In the comparison provided by FIG. 3, the secondary load has been referred to the primary and equivalent circuits with corresponding vector diagrams for no load and maximum load conditions.

The primary energy converter of the inventive design supplies a constant current and consequently power can be transferred to multiple loads of varying magnitude without one load affecting the others. Using the compensation method previously described, the system operates at unity power factor under all load conditions and thus the efficiency is quite high. Also, the resonant frequency of the system is stable and unaffected by varying load conditions.

By way of contrast, the IPT system is a parallel resonant circuit operating under constant voltage conditions. The impedance of the secondary is at least 3 times the load resistance. The pick-up of the IPT system is decoupled by the reactance of the secondary system. The phase angle between the (constant) voltage and the current through the IPT system depends upon the load. Finally, the power transferred to the secondary is limited by the fact that the system voltage is limited and by the length of the zone in which the secondary operates. In summary, as shown in FIG. 3A, the present inventive CPS system is approximately 97 percent efficient, whereas the IPT system is approximately 88 percent efficient. As shown in FIG. 3B, the power transmitted by the present inventive CPS system (under predetermined conditions) is about 40 kW, whereas the power transmitted by the IPT system (under the same predetermined conditions) is 28 kW. Also, as shown in FIG. 3C, the cable losses of the present inventive CPS system (under predetermined conditions) is about 900 W. whereas the cable losses of the IPT system are greater than about 3.7 kW.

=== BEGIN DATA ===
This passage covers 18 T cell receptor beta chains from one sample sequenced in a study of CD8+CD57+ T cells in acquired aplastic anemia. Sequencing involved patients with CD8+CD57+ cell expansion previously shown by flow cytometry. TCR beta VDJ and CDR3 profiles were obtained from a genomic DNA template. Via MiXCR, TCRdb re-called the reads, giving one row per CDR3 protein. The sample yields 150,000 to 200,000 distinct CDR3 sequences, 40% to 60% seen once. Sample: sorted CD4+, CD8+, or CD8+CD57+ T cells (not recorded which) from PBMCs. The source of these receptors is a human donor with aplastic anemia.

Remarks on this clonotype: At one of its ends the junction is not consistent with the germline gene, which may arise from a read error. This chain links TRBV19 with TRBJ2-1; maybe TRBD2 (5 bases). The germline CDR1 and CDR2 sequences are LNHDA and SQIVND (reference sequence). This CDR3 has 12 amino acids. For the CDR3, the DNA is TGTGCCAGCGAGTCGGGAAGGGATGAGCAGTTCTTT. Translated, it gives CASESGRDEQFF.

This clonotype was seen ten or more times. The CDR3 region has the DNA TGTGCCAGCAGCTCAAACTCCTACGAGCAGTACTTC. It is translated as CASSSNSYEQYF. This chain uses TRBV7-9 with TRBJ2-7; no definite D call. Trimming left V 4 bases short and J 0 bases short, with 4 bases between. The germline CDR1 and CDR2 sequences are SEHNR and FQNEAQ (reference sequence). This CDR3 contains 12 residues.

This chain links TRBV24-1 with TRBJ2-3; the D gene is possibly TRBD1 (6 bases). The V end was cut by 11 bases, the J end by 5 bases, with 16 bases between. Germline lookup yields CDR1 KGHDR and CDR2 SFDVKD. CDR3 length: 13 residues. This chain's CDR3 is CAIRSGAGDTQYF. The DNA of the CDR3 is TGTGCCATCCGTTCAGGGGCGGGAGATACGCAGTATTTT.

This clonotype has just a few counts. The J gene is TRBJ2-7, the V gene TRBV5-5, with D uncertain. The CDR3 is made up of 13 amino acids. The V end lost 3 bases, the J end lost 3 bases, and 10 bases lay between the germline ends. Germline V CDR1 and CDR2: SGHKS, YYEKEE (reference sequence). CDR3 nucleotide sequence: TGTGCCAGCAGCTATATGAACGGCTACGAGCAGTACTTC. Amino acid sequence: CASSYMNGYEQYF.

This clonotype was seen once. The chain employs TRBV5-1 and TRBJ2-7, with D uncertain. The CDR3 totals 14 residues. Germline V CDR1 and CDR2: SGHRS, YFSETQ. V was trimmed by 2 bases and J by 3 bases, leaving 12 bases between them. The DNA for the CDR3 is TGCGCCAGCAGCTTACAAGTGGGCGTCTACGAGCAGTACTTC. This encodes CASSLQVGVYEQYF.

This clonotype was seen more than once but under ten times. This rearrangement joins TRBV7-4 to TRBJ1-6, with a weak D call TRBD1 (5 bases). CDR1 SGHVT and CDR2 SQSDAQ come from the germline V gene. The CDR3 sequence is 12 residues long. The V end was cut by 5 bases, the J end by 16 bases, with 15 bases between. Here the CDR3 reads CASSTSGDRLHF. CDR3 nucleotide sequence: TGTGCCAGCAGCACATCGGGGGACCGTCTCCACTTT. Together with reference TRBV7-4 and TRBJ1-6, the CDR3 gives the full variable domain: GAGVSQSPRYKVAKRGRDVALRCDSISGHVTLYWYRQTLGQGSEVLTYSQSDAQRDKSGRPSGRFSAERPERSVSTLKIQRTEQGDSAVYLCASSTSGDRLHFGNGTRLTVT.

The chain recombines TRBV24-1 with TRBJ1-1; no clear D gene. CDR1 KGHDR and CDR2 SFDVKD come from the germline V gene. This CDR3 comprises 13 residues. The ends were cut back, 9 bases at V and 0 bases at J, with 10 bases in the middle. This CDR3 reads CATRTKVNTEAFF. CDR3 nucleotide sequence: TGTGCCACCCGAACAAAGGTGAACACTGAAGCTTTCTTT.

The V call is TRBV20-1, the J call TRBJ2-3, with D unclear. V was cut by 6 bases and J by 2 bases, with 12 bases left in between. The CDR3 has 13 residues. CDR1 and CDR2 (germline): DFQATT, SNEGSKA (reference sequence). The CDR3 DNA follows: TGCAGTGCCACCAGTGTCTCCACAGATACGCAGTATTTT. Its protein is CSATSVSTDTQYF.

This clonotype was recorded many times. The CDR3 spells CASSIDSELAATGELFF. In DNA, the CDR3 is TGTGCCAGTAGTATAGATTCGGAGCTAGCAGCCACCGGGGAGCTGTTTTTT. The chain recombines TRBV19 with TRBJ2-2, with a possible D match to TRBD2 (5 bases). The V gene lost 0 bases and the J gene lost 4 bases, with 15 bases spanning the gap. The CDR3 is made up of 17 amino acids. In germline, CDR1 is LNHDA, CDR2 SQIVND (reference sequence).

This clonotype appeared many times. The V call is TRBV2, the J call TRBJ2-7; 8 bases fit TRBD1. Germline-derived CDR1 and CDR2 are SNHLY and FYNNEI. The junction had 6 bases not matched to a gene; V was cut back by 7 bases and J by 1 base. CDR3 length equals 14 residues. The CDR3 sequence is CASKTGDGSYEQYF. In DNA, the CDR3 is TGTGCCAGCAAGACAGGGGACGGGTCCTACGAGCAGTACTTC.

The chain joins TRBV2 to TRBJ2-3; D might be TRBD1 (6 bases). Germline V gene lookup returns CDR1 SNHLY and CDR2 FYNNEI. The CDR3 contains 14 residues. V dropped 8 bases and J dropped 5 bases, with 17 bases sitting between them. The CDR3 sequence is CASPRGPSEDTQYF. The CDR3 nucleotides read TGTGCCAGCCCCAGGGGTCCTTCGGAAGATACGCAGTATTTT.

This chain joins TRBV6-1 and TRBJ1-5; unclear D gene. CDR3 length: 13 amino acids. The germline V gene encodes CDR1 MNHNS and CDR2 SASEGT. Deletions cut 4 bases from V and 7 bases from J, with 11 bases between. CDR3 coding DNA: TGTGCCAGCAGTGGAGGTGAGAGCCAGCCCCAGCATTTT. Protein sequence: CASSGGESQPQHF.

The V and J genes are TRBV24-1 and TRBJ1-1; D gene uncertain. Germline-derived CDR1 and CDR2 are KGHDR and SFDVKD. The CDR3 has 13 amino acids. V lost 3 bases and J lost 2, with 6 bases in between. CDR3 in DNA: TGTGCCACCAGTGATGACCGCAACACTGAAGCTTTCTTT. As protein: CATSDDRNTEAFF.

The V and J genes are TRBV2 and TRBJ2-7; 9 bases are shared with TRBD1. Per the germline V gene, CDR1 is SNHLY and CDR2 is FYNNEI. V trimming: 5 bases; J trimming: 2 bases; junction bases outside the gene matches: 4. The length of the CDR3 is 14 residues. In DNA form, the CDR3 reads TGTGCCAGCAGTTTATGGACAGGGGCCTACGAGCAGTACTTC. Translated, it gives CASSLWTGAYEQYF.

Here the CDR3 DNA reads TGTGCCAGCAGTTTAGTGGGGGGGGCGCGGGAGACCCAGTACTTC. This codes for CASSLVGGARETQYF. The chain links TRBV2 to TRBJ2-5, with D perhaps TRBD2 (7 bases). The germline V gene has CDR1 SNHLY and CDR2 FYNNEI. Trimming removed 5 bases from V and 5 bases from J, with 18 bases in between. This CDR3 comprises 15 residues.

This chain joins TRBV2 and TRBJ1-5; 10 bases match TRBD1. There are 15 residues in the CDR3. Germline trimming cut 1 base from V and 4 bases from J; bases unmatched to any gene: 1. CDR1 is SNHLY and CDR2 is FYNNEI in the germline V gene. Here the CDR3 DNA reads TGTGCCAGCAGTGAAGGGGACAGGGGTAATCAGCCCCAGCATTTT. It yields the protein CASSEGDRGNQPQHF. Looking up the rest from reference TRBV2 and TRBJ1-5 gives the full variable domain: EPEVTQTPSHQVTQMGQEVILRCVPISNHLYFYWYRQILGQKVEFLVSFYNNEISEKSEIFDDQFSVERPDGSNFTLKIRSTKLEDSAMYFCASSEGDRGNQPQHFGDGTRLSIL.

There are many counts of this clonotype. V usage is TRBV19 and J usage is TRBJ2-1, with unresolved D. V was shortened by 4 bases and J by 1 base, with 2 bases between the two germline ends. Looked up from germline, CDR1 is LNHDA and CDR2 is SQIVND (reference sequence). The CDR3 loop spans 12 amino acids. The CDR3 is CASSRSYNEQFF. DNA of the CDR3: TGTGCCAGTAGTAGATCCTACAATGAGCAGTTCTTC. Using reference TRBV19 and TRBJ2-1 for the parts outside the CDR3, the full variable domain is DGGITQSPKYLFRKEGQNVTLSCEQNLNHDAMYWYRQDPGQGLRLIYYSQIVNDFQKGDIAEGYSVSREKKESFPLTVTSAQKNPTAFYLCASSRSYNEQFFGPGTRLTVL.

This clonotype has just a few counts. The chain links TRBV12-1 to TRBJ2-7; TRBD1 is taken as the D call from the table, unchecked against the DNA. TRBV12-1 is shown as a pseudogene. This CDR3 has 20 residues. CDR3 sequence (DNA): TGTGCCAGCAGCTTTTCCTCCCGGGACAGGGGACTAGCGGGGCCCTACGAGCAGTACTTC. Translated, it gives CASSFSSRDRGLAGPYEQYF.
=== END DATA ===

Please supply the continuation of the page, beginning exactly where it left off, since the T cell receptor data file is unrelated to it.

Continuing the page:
In contrast with the present invention, the prior art uses parallel capacitance to compensate the primary inductive loop which results in a very high circulating current that is nearly independent of the magnitude of the load. This high level of reactive power is described as necessary in order to partially, but not completely, offset the consequences of varying load magnitude, but forces the system to always operate at less than unity power factor and thus increases the losses and reduces the power transfer. Additionally, the prior art describes the necessity to decouple the secondaries in order to partially, but not completely, overcome the power limiting effect of one lightly loaded secondary on other secondaries. Finally, the prior art describes how varying loads shift the resonant frequency and thus make necessary some form of tuning adjustment.